Nov 17

Where Are My Nodes?

I should mention the current setup is a 4 node RAC database with a dataguard managed standby comprised of a 3 node RAC database cluster. The current database version is

While writing a shell script today, I needed to know from connecting to a database in a cluster what all the related nodes were. This isn’t a big deal, I could simply query gv$instance to pull a list of the host names, and the associated instances.

But what about the standby nodes? I can query v$archive_dest_status

Ok, great, that is the name of my standby database cluster, but there are three nodes! I want to see what is going where! I could use dgmgrl,

So that gives us the databases in the standby, but parsing this out would be a pain. I just want to generate a report, and it is much easier to be able to query the database to generate my output. However I couldn’t find a place to do this!

Enter the X$DRC view. I could find very little about this view itself. With any X$ table, the view is rather cryptic, but I was able to get enough information out of it to solve my problem.

Because there isn’t a lot of information on this table I had to make some assumptions, based on the data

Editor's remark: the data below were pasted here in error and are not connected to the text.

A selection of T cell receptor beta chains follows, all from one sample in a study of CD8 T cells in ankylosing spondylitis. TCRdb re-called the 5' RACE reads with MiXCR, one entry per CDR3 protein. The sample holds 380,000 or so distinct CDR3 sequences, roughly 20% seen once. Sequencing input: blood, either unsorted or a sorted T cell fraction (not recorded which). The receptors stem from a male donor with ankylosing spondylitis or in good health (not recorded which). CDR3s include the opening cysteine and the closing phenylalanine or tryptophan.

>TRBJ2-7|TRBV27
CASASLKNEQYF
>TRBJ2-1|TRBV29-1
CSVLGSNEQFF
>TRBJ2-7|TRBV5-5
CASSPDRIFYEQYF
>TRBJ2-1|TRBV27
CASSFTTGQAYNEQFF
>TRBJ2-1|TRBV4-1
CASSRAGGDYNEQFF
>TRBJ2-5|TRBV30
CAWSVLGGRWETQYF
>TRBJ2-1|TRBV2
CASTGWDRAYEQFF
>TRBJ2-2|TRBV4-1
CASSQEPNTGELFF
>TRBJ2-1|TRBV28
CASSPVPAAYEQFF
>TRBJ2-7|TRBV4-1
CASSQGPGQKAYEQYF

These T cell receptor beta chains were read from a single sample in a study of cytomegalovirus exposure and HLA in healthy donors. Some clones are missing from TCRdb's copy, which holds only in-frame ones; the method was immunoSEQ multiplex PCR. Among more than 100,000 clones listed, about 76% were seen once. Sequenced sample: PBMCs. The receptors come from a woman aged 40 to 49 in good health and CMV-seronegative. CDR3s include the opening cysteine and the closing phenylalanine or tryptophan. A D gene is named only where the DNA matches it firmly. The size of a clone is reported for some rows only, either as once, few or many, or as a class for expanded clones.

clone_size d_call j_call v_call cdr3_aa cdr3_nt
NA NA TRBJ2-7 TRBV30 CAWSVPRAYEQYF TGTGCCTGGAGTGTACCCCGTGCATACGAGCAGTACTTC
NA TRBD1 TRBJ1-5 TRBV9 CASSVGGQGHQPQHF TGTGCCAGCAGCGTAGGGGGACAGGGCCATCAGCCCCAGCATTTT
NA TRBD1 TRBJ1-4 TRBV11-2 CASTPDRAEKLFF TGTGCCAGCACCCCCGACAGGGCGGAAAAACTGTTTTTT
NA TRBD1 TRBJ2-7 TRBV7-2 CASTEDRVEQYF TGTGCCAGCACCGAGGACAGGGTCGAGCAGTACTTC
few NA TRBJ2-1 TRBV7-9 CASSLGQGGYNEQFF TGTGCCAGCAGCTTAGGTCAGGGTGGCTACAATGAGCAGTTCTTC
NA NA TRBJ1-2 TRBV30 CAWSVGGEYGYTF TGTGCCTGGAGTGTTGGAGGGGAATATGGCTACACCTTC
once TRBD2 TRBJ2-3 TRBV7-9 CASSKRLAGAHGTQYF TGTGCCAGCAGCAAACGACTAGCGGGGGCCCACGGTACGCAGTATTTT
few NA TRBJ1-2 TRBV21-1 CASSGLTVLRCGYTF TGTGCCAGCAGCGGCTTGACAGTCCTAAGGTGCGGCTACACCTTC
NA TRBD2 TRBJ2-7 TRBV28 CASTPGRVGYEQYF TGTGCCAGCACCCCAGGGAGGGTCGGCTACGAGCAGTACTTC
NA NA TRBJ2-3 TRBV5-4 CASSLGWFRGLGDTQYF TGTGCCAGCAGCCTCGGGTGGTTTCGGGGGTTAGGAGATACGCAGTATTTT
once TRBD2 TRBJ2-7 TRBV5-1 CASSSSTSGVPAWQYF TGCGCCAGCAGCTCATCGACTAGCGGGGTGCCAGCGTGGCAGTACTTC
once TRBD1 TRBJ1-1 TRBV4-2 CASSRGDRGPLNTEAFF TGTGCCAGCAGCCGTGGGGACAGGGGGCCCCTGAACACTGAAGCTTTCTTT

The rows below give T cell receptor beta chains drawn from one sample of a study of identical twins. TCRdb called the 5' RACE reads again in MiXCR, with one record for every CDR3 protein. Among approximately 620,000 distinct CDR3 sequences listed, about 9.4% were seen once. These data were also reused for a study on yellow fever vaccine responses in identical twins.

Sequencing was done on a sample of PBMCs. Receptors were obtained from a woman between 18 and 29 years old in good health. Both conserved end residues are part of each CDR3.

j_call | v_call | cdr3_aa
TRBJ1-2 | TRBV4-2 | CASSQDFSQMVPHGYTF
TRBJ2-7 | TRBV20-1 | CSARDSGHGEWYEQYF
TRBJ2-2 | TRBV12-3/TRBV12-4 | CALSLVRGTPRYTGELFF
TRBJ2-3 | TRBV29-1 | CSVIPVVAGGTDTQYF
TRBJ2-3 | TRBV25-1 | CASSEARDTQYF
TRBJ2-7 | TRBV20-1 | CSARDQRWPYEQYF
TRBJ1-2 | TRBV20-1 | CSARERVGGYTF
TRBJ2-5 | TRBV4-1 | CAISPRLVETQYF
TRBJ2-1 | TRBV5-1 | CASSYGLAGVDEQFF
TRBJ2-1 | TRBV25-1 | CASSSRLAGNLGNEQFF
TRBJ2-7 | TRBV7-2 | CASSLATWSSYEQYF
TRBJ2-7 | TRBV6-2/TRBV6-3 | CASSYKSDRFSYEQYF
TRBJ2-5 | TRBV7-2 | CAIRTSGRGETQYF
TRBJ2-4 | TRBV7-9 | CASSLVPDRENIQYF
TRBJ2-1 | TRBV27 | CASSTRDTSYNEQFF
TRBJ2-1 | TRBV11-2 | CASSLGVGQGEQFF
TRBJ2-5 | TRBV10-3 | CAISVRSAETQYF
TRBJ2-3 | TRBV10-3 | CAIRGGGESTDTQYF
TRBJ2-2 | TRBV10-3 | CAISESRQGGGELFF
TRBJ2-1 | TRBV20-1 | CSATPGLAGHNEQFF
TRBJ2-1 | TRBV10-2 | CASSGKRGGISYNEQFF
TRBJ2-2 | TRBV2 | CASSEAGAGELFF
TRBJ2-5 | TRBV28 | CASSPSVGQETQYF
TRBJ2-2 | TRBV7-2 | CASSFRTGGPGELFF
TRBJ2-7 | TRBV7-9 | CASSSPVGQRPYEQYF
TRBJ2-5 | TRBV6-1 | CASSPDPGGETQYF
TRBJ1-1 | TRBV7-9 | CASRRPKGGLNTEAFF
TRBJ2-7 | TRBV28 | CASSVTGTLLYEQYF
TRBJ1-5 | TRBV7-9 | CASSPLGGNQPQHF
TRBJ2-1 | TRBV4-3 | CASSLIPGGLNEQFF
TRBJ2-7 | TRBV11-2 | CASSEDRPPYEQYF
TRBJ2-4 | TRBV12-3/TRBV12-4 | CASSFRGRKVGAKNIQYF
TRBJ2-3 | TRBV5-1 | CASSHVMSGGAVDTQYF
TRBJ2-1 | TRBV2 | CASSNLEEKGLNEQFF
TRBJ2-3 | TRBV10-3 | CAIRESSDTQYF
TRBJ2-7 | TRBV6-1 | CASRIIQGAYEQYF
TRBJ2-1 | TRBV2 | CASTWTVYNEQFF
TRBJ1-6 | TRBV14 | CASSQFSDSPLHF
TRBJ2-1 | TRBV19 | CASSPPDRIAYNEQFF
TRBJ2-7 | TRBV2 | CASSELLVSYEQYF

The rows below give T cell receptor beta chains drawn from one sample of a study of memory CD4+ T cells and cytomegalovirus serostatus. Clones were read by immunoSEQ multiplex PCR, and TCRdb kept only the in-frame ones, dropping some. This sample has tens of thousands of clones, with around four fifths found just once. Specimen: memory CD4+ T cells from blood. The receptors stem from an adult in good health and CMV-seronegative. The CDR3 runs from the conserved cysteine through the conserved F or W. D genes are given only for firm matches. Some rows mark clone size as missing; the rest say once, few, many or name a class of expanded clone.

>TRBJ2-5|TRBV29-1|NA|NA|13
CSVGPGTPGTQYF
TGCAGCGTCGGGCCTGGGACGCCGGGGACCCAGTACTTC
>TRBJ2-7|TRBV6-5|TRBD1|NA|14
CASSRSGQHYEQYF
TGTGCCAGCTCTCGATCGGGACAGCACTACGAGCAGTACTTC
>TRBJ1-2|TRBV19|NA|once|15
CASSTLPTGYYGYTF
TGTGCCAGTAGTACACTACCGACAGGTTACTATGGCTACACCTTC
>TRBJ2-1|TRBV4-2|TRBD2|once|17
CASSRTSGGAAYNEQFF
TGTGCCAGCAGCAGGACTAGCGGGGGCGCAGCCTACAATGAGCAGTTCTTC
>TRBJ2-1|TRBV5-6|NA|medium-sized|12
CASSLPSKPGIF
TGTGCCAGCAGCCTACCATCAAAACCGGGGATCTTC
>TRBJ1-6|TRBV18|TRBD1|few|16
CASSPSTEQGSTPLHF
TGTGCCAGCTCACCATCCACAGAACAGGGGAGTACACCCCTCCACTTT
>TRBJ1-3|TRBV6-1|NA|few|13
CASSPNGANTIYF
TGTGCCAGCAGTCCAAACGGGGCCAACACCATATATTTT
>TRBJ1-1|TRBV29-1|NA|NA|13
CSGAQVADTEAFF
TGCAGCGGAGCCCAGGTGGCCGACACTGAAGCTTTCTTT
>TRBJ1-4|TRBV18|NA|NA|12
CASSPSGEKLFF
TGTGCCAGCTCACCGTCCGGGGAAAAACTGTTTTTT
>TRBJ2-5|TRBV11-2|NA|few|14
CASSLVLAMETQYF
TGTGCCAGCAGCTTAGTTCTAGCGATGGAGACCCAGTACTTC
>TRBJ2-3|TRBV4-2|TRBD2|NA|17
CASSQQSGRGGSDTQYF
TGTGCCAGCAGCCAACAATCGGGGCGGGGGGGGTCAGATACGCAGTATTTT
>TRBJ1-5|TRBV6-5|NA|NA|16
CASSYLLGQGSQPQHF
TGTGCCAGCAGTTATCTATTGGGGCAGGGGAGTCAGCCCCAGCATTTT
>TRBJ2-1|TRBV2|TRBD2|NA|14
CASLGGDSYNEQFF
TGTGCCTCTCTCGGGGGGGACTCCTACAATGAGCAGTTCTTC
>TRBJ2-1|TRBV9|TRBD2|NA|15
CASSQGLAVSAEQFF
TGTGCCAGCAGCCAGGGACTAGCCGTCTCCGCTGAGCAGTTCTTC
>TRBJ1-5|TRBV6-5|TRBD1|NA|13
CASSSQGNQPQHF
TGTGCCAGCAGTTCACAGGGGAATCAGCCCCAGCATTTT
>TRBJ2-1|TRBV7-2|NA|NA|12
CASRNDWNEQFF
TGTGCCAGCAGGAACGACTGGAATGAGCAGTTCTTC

You can see the primary instances and their hosts listed above. To pull the standby databases out, I used the following query. I am guessing this could be made a lot cleaner, but I ran out of brain power while trying to optimize it, so here is the current query.

I now have the information I want to include in my report. You could easily modify this to get all the nodes in the primary and the standby, but I would prefer to use gv$instance to get the primary nodes.

1/14/2016 Update

I didn’t notice this until much much later, if data guard is not enabled, The query on X$DRC will fail.

I was using this to get my primary and standby nodes, and union them together, this was returning an empty set to me. I was spooling this information out to a text file to be used with a shell script, so my solution was to just break into two pieces, first spool out any RAC nodes, then check to see if there are any standby destinations enabled, and if so then spool out standby databases. This seems to work fine.

This is why it isn’t safe to use X$ tables, they aren’t documented and you may not get expected behavior out of them. I would have assumed I would just back zero rows, but that would be to assume the X$ table is like a V$ table. Not true, the X$ tables are used for reading portions of the oracle memory, mostly, but can also bull information like control file information into the memory to be read. So if the memory segment the data guard, or possibly the data guard broker filed don’t exist, this table cannot function.

To learn more about X$ tables, I suggest these three sites, they are my go to for X$ information

Tanner Poder: Oracle X$ tables – Part 1 – Where do they get their data from?

Morgan’s Library: Oracle X$ Structures

ORAFAQ: X$ Table naming structures


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